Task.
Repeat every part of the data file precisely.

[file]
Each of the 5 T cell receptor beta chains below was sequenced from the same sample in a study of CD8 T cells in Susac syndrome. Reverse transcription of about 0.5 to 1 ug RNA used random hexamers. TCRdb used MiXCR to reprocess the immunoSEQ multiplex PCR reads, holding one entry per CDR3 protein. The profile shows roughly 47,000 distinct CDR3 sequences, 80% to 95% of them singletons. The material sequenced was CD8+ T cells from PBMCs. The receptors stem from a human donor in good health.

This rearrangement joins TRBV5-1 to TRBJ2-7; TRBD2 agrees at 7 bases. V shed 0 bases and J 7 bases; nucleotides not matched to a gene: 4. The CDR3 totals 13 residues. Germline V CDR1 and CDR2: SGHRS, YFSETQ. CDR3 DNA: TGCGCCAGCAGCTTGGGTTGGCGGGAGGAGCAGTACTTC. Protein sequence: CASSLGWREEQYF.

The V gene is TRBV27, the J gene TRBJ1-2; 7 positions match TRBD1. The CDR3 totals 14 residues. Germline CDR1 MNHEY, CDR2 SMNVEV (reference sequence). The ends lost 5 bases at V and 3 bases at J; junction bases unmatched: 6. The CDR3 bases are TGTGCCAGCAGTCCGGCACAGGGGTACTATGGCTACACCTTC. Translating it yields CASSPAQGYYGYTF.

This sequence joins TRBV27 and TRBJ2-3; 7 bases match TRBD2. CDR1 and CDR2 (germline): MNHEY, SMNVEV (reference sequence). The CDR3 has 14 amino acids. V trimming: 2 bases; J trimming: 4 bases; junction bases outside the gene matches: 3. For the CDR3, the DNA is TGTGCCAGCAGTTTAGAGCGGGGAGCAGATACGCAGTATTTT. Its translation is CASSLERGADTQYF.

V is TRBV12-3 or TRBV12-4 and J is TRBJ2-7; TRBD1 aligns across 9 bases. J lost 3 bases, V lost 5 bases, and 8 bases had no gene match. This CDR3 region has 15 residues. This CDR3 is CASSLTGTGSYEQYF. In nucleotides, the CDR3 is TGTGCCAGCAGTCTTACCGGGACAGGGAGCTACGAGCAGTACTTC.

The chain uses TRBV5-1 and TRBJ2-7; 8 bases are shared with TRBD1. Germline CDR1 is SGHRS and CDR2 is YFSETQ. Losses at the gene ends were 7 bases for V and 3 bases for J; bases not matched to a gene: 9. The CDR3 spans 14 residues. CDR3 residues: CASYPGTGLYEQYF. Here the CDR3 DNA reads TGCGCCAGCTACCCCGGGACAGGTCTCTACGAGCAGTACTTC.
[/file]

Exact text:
Each of the 5 T cell receptor beta chains below was sequenced from the same sample in a study of CD8 T cells in Susac syndrome. Reverse transcription of about 0.5 to 1 ug RNA used random hexamers. TCRdb used MiXCR to reprocess the immunoSEQ multiplex PCR reads, holding one entry per CDR3 protein. The profile shows roughly 47,000 distinct CDR3 sequences, 80% to 95% of them singletons. The material sequenced was CD8+ T cells from PBMCs. The receptors stem from a human donor in good health.

This rearrangement joins TRBV5-1 to TRBJ2-7; TRBD2 agrees at 7 bases. V shed 0 bases and J 7 bases; nucleotides not matched to a gene: 4. The CDR3 totals 13 residues. Germline V CDR1 and CDR2: SGHRS, YFSETQ. CDR3 DNA: TGCGCCAGCAGCTTGGGTTGGCGGGAGGAGCAGTACTTC. Protein sequence: CASSLGWREEQYF.

The V gene is TRBV27, the J gene TRBJ1-2; 7 positions match TRBD1. The CDR3 totals 14 residues. Germline CDR1 MNHEY, CDR2 SMNVEV (reference sequence). The ends lost 5 bases at V and 3 bases at J; junction bases unmatched: 6. The CDR3 bases are TGTGCCAGCAGTCCGGCACAGGGGTACTATGGCTACACCTTC. Translating it yields CASSPAQGYYGYTF.

This sequence joins TRBV27 and TRBJ2-3; 7 bases match TRBD2. CDR1 and CDR2 (germline): MNHEY, SMNVEV (reference sequence). The CDR3 has 14 amino acids. V trimming: 2 bases; J trimming: 4 bases; junction bases outside the gene matches: 3. For the CDR3, the DNA is TGTGCCAGCAGTTTAGAGCGGGGAGCAGATACGCAGTATTTT. Its translation is CASSLERGADTQYF.

V is TRBV12-3 or TRBV12-4 and J is TRBJ2-7; TRBD1 aligns across 9 bases. J lost 3 bases, V lost 5 bases, and 8 bases had no gene match. This CDR3 region has 15 residues. This CDR3 is CASSLTGTGSYEQYF. In nucleotides, the CDR3 is TGTGCCAGCAGTCTTACCGGGACAGGGAGCTACGAGCAGTACTTC.

The chain uses TRBV5-1 and TRBJ2-7; 8 bases are shared with TRBD1. Germline CDR1 is SGHRS and CDR2 is YFSETQ. Losses at the gene ends were 7 bases for V and 3 bases for J; bases not matched to a gene: 9. The CDR3 spans 14 residues. CDR3 residues: CASYPGTGLYEQYF. Here the CDR3 DNA reads TGCGCCAGCTACCCCGGGACAGGTCTCTACGAGCAGTACTTC.